EXAMPLES

The synthetic approaches utilized to prepare the compounds described can also be used to synthesize other claimed compounds. The present invention includes, but is not limited to the compounds prepared through the following examples. The numbers in parenthesis following the compound names in the examples correspond to the numbers of the structures in the detailed description section.

Example 1 Preparation of 1-α-methyl-3,5-O-(1,1,3,3-tetraisopropyl-1,3-disiloxanediyl)-D-ribofuranose (2)

α-Methylarabinose was prepared according to a published procedure (Tejima, S.; Fletcher, Jr. H. G. J. Org. Chem. 1963, 28. 2999-3003) and separated from its β-anomer (a minor product) through chromatography on silica. To a stirred solution of α-methylarabinose (19.27 g, 119.9 mmol) in anhydrous pyridine (200 mL) at 0° C. was added 1,3-dichloro-1,1,3,3-tetraisopropyldisiloxane (38.4 mL, 119.9 mmol). The resulting solution was stirred at 0° C. for 1 h and then at room temperature for 1.5 h. The solution was cooled to 0° C. and water (20 mL) added. The mixture was stirred for 10 min and diluted with EtOAc. The aqueous layer was extracted with EtOAc. The combined organic layer was dried (Na2SO4), and concentrated to dryness. Chromatography on silica with 15% EtOAc in hexanes gave 42.7 g (88%) of the titled compound as a colorless syrup.

Example 2 Preparation of 2-C,2-O-didehydro-α-methyl-3,5-O-(1,1,3,3-tetraisopropyl-1,3-disiloxanediyl)-D-ribofuranose (3)

To a stirred solution of 1-α-methyl-3,5-O-(1,1,3,3-tetraisopropyl-1,3-disiloxane-diyl)-D-ribofuranose (42.6 g, 104.9 mmol) and DCC (43.4 g, 209.8 mmol) in anhydrous DMSO (250 mL) and ether (100 mL) at 0° C. under argon was added a solution of trifluoroacetic acid (4.04 mL, 52.5 mmol) and pyridine (8.44 mL, 105 mmol) in DMSO (30 mL). The resulting reaction mixture was warmed to room temperature, stirred for 5 h, and then cooled to 0° C. Oxalic acid (21.3 g, 236 mmol) in methanol (60 mL) was added, followed by addition of water (30 mL). The resulting mixture was stirred at room temperature for 1 h and the precipitate was filtered and washed thoroughly with hexanes. The filtrate was further diluted with hexanes, washed with water five times, dried (Na2SO4), and concentrated to dryness. Chromatography on silica with 2% MeOH in methylene chloride-hexanes (1:2) gave 37.6 g (89%) of the titled compound as a colorless syrup; 1H NMR (CDCl3) δ 1.00-1.12 (m, 28H, TIPDS), 3.47 (s, 3H, OCH3), 4.05-4.19 (m, 3H, H4, H5a, H5b), 4.51 (dd, J=9.3 Hz, 1.5 Hz, 1H, H3), 4.89 (t, J 1.5 Hz, 1H, H1).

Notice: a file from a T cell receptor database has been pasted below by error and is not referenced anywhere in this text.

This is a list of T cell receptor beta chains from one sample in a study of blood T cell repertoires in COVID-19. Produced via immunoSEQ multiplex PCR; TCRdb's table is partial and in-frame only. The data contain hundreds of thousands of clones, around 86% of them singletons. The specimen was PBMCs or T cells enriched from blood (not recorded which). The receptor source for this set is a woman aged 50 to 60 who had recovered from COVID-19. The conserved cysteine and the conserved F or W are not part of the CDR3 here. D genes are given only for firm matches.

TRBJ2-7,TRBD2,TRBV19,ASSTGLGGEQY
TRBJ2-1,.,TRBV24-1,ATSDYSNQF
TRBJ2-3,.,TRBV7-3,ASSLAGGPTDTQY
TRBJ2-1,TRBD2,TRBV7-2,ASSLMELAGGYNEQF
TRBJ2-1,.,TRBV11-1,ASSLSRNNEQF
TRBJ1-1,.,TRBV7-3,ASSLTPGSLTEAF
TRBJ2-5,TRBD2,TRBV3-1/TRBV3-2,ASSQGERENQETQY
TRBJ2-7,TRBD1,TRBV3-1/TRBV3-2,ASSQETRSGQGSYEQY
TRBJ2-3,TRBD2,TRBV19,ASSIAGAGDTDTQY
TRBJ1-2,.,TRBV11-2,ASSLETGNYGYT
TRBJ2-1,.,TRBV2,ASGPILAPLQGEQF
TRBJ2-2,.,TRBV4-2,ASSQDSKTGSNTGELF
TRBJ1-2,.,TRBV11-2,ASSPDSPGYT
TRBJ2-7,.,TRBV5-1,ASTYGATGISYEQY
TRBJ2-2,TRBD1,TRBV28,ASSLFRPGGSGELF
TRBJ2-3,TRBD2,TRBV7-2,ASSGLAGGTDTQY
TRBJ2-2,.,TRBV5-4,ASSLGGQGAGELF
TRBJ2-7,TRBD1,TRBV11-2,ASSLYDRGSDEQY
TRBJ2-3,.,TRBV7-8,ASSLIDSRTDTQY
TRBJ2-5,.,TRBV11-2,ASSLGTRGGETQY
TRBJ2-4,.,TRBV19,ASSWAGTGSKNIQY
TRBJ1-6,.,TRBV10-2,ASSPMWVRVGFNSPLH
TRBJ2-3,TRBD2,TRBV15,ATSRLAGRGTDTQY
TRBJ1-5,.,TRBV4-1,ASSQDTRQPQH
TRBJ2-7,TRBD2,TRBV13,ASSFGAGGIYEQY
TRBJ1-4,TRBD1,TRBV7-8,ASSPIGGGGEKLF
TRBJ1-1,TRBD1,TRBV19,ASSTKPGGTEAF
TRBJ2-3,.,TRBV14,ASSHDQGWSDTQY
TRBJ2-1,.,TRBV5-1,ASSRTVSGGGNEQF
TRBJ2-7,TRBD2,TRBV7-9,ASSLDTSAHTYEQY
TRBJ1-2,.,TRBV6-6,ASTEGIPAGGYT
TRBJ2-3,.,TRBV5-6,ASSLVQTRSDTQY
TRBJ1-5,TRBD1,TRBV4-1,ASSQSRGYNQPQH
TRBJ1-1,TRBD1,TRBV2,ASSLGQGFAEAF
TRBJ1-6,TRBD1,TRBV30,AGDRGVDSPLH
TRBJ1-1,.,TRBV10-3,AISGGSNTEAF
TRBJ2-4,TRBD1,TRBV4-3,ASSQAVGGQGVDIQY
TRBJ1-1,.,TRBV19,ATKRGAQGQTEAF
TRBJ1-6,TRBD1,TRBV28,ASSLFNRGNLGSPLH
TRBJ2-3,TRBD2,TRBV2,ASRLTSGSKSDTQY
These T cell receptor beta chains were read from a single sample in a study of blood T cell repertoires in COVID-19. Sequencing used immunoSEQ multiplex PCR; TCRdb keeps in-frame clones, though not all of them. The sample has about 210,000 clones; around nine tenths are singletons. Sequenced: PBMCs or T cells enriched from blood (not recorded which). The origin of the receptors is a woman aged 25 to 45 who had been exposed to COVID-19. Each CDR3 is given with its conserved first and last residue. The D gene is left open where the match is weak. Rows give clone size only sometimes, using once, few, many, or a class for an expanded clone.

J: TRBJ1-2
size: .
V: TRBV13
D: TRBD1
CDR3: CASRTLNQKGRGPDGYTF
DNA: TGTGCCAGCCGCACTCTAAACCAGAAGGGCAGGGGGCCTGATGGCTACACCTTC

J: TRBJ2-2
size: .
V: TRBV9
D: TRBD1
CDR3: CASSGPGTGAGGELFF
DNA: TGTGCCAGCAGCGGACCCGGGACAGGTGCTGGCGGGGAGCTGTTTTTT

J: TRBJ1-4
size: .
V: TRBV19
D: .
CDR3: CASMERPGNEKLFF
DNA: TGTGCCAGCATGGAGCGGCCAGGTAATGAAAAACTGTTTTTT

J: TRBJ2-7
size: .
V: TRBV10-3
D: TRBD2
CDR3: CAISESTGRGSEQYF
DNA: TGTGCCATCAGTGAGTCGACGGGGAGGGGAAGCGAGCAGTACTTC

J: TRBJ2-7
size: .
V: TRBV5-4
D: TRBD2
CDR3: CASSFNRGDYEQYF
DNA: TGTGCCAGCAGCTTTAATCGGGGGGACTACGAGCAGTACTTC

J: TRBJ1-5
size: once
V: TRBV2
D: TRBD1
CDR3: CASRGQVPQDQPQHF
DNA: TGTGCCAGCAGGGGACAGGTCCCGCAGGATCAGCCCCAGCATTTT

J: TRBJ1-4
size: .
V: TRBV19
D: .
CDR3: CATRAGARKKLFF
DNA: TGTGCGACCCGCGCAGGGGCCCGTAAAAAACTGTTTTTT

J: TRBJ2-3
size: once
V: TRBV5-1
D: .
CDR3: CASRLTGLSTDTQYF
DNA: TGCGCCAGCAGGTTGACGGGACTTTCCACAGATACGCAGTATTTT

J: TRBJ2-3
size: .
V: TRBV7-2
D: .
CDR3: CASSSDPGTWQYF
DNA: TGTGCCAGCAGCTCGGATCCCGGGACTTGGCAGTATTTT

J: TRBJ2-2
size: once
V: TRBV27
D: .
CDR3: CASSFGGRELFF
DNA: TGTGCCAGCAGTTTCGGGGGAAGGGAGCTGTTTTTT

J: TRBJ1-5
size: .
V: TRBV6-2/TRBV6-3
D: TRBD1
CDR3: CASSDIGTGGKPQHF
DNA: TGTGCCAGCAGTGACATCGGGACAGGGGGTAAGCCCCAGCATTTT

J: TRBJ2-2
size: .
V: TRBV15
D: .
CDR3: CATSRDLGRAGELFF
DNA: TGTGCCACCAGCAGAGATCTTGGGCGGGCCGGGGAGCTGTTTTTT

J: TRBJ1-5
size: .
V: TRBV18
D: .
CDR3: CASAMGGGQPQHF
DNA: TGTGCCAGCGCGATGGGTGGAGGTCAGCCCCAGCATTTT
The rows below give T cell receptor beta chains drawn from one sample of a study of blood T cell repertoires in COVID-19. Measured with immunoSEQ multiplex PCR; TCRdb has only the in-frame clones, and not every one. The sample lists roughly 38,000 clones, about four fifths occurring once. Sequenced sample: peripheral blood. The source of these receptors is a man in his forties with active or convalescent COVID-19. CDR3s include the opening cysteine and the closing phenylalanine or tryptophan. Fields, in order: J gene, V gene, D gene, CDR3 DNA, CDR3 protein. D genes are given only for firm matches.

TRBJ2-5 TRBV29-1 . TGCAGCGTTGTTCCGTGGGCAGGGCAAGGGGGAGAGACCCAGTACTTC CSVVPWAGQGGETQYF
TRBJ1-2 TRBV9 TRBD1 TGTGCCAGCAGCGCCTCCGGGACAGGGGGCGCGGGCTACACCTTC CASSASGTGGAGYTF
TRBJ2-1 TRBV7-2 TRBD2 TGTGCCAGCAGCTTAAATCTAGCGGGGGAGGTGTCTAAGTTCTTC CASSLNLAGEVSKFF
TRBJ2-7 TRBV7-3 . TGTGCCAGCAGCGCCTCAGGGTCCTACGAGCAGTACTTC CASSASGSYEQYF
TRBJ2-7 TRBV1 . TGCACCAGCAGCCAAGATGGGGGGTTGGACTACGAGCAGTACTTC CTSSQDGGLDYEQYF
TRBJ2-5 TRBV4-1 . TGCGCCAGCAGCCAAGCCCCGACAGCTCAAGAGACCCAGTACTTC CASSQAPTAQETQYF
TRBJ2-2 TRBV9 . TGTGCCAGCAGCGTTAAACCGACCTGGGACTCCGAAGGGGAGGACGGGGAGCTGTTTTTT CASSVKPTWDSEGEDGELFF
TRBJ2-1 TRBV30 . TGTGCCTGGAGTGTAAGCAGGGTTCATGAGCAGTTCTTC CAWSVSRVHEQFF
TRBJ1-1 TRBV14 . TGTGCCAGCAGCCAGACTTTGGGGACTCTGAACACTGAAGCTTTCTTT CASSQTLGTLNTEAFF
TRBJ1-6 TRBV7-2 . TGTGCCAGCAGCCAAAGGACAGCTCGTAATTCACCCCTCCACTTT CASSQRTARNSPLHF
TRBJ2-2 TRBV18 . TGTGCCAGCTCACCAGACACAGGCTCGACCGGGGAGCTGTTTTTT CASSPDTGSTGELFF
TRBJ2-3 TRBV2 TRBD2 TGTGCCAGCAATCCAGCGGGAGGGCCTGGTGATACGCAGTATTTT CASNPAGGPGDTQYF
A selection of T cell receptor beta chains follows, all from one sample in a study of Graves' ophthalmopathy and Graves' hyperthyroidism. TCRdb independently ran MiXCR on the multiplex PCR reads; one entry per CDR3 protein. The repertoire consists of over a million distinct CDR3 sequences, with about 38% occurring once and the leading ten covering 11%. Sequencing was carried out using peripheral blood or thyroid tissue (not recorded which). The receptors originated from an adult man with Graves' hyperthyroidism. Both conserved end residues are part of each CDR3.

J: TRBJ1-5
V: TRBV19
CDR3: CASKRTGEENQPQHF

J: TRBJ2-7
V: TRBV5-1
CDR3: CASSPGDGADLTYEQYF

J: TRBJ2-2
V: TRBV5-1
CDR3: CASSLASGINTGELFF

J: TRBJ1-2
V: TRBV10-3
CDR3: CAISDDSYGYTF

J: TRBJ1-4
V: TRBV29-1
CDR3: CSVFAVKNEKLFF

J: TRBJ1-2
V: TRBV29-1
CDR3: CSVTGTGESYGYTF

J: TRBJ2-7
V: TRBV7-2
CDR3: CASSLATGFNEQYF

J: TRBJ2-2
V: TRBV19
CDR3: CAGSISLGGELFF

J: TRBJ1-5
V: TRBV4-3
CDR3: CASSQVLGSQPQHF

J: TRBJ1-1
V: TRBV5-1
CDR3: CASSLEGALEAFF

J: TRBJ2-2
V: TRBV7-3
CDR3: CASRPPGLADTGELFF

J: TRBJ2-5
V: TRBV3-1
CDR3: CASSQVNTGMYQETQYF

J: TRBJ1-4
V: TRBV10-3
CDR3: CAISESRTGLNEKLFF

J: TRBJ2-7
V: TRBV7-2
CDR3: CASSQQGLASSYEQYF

Example 3 Preparation of 2-deoxy-2-methylene-1-α-methyl-3,5-O-(1,1,3,3-tetraisopropyl-1,3-disiloxanediyl)-D-ribofuranose

To a stirred suspension of methyltriphenylphosphonium bromide (21.5 g, 60.1 mmol) in anhydrous ether (1380 mL) at room temperature under argon was added a solution of sodium t-pentoxide (5.97 g, 54.0 mmol) in anhydrous benzene (50 mL). The resulting light-yellow mixture was stirred at room temperature for 6 h and cooled to −10° C., then a solution of 2-C, 2-O-didehydro-α-methyl-3,5-O-(1,1,3,3-tetraisopropyl-1,3-disiloxanediyl)-D-ribofuranose (12.1 g, 30.1 mmol) in ether (35 mL) was added. The reaction mixture was stirred at −10° C. for 1 h, washed with brine twice, dried (Na2SO4), and concentrated. Chromatography on silica with 5% EtOAc in hexanes gave 11.0 g (91%) of the titled compound as a colorless syrup; 1H NMR (CDCl3) δ 1.00-1.12 (m, 28H, TIPDS), 3.45 (s, 3H, OCH3), 3.73 (dt, J=9.0 Hz, 3.0 Hz, 1H, H4), 4.02, 4.03 (2s, 2H, H5), 4.62 (dt, J=9.0 Hz, 2.7 Hz, 1H, H3), 5.27 (m, 1H, H1), 5.32-5.36 (m, 2H, H2′).

Example 4 Preparation of 2-deoxy-2-methylene-1-α-methyl-D-ribofuranose (4)